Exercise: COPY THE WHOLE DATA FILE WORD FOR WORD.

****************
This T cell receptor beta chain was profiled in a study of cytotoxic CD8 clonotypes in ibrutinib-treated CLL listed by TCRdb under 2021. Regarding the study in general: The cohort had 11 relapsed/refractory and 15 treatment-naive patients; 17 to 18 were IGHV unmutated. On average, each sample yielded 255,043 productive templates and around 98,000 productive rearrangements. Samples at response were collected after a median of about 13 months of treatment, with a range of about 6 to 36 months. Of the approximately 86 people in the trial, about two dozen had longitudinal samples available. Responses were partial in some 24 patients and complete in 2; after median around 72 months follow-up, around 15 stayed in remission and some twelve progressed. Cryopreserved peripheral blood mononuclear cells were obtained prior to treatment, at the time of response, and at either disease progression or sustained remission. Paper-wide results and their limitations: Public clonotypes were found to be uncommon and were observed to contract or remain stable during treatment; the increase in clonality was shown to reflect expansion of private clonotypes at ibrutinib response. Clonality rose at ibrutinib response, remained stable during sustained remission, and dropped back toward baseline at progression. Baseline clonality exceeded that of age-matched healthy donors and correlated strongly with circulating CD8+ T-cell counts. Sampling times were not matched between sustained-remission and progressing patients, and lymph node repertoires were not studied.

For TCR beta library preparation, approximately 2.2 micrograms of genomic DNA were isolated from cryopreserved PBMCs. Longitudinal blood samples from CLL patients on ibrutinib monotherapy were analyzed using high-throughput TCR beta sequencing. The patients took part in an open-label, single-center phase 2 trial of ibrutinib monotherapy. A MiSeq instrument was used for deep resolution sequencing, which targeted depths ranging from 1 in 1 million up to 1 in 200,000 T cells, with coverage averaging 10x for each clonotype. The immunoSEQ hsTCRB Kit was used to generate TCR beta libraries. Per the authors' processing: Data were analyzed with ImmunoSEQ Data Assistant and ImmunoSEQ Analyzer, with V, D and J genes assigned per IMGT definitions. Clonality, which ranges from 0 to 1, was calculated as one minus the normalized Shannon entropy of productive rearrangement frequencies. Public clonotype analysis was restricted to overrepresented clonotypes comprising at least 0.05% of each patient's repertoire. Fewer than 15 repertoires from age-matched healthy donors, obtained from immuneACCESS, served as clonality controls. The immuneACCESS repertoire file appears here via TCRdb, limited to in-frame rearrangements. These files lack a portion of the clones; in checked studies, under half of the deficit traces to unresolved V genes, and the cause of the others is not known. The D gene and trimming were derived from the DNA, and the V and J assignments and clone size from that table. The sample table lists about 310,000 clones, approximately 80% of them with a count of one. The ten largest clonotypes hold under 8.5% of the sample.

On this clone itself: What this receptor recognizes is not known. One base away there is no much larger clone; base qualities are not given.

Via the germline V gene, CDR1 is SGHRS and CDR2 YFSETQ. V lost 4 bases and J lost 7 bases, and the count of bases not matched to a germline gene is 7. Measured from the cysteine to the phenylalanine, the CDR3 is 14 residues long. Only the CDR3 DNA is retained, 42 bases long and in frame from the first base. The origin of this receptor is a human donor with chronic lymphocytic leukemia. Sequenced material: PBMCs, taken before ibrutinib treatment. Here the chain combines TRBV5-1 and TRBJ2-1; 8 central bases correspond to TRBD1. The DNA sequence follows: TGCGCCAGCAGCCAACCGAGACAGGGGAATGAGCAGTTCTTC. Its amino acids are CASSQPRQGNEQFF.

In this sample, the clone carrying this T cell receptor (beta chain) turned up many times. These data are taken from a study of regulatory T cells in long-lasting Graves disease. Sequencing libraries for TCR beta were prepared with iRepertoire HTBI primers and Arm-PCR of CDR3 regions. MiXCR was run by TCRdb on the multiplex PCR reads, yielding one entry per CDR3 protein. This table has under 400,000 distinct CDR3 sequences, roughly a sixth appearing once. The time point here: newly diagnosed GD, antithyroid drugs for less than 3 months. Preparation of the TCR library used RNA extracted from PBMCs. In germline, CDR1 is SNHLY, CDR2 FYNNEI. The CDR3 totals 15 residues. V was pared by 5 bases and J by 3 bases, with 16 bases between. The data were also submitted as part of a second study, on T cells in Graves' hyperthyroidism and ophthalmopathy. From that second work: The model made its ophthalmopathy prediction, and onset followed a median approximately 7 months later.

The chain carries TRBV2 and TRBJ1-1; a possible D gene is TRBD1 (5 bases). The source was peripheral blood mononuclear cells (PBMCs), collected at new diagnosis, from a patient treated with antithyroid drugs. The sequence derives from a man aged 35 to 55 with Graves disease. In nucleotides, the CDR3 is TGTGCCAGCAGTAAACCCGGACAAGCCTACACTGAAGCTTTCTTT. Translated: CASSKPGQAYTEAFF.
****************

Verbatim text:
This T cell receptor beta chain was profiled in a study of cytotoxic CD8 clonotypes in ibrutinib-treated CLL listed by TCRdb under 2021. Regarding the study in general: The cohort had 11 relapsed/refractory and 15 treatment-naive patients; 17 to 18 were IGHV unmutated. On average, each sample yielded 255,043 productive templates and around 98,000 productive rearrangements. Samples at response were collected after a median of about 13 months of treatment, with a range of about 6 to 36 months. Of the approximately 86 people in the trial, about two dozen had longitudinal samples available. Responses were partial in some 24 patients and complete in 2; after median around 72 months follow-up, around 15 stayed in remission and some twelve progressed. Cryopreserved peripheral blood mononuclear cells were obtained prior to treatment, at the time of response, and at either disease progression or sustained remission. Paper-wide results and their limitations: Public clonotypes were found to be uncommon and were observed to contract or remain stable during treatment; the increase in clonality was shown to reflect expansion of private clonotypes at ibrutinib response. Clonality rose at ibrutinib response, remained stable during sustained remission, and dropped back toward baseline at progression. Baseline clonality exceeded that of age-matched healthy donors and correlated strongly with circulating CD8+ T-cell counts. Sampling times were not matched between sustained-remission and progressing patients, and lymph node repertoires were not studied.

For TCR beta library preparation, approximately 2.2 micrograms of genomic DNA were isolated from cryopreserved PBMCs. Longitudinal blood samples from CLL patients on ibrutinib monotherapy were analyzed using high-throughput TCR beta sequencing. The patients took part in an open-label, single-center phase 2 trial of ibrutinib monotherapy. A MiSeq instrument was used for deep resolution sequencing, which targeted depths ranging from 1 in 1 million up to 1 in 200,000 T cells, with coverage averaging 10x for each clonotype. The immunoSEQ hsTCRB Kit was used to generate TCR beta libraries. Per the authors' processing: Data were analyzed with ImmunoSEQ Data Assistant and ImmunoSEQ Analyzer, with V, D and J genes assigned per IMGT definitions. Clonality, which ranges from 0 to 1, was calculated as one minus the normalized Shannon entropy of productive rearrangement frequencies. Public clonotype analysis was restricted to overrepresented clonotypes comprising at least 0.05% of each patient's repertoire. Fewer than 15 repertoires from age-matched healthy donors, obtained from immuneACCESS, served as clonality controls. The immuneACCESS repertoire file appears here via TCRdb, limited to in-frame rearrangements. These files lack a portion of the clones; in checked studies, under half of the deficit traces to unresolved V genes, and the cause of the others is not known. The D gene and trimming were derived from the DNA, and the V and J assignments and clone size from that table. The sample table lists about 310,000 clones, approximately 80% of them with a count of one. The ten largest clonotypes hold under 8.5% of the sample.

On this clone itself: What this receptor recognizes is not known. One base away there is no much larger clone; base qualities are not given.

Via the germline V gene, CDR1 is SGHRS and CDR2 YFSETQ. V lost 4 bases and J lost 7 bases, and the count of bases not matched to a germline gene is 7. Measured from the cysteine to the phenylalanine, the CDR3 is 14 residues long. Only the CDR3 DNA is retained, 42 bases long and in frame from the first base. The origin of this receptor is a human donor with chronic lymphocytic leukemia. Sequenced material: PBMCs, taken before ibrutinib treatment. Here the chain combines TRBV5-1 and TRBJ2-1; 8 central bases correspond to TRBD1. The DNA sequence follows: TGCGCCAGCAGCCAACCGAGACAGGGGAATGAGCAGTTCTTC. Its amino acids are CASSQPRQGNEQFF.

In this sample, the clone carrying this T cell receptor (beta chain) turned up many times. These data are taken from a study of regulatory T cells in long-lasting Graves disease. Sequencing libraries for TCR beta were prepared with iRepertoire HTBI primers and Arm-PCR of CDR3 regions. MiXCR was run by TCRdb on the multiplex PCR reads, yielding one entry per CDR3 protein. This table has under 400,000 distinct CDR3 sequences, roughly a sixth appearing once. The time point here: newly diagnosed GD, antithyroid drugs for less than 3 months. Preparation of the TCR library used RNA extracted from PBMCs. In germline, CDR1 is SNHLY, CDR2 FYNNEI. The CDR3 totals 15 residues. V was pared by 5 bases and J by 3 bases, with 16 bases between. The data were also submitted as part of a second study, on T cells in Graves' hyperthyroidism and ophthalmopathy. From that second work: The model made its ophthalmopathy prediction, and onset followed a median approximately 7 months later.

The chain carries TRBV2 and TRBJ1-1; a possible D gene is TRBD1 (5 bases). The source was peripheral blood mononuclear cells (PBMCs), collected at new diagnosis, from a patient treated with antithyroid drugs. The sequence derives from a man aged 35 to 55 with Graves disease. In nucleotides, the CDR3 is TGTGCCAGCAGTAAACCCGGACAAGCCTACACTGAAGCTTTCTTT. Translated: CASSKPGQAYTEAFF.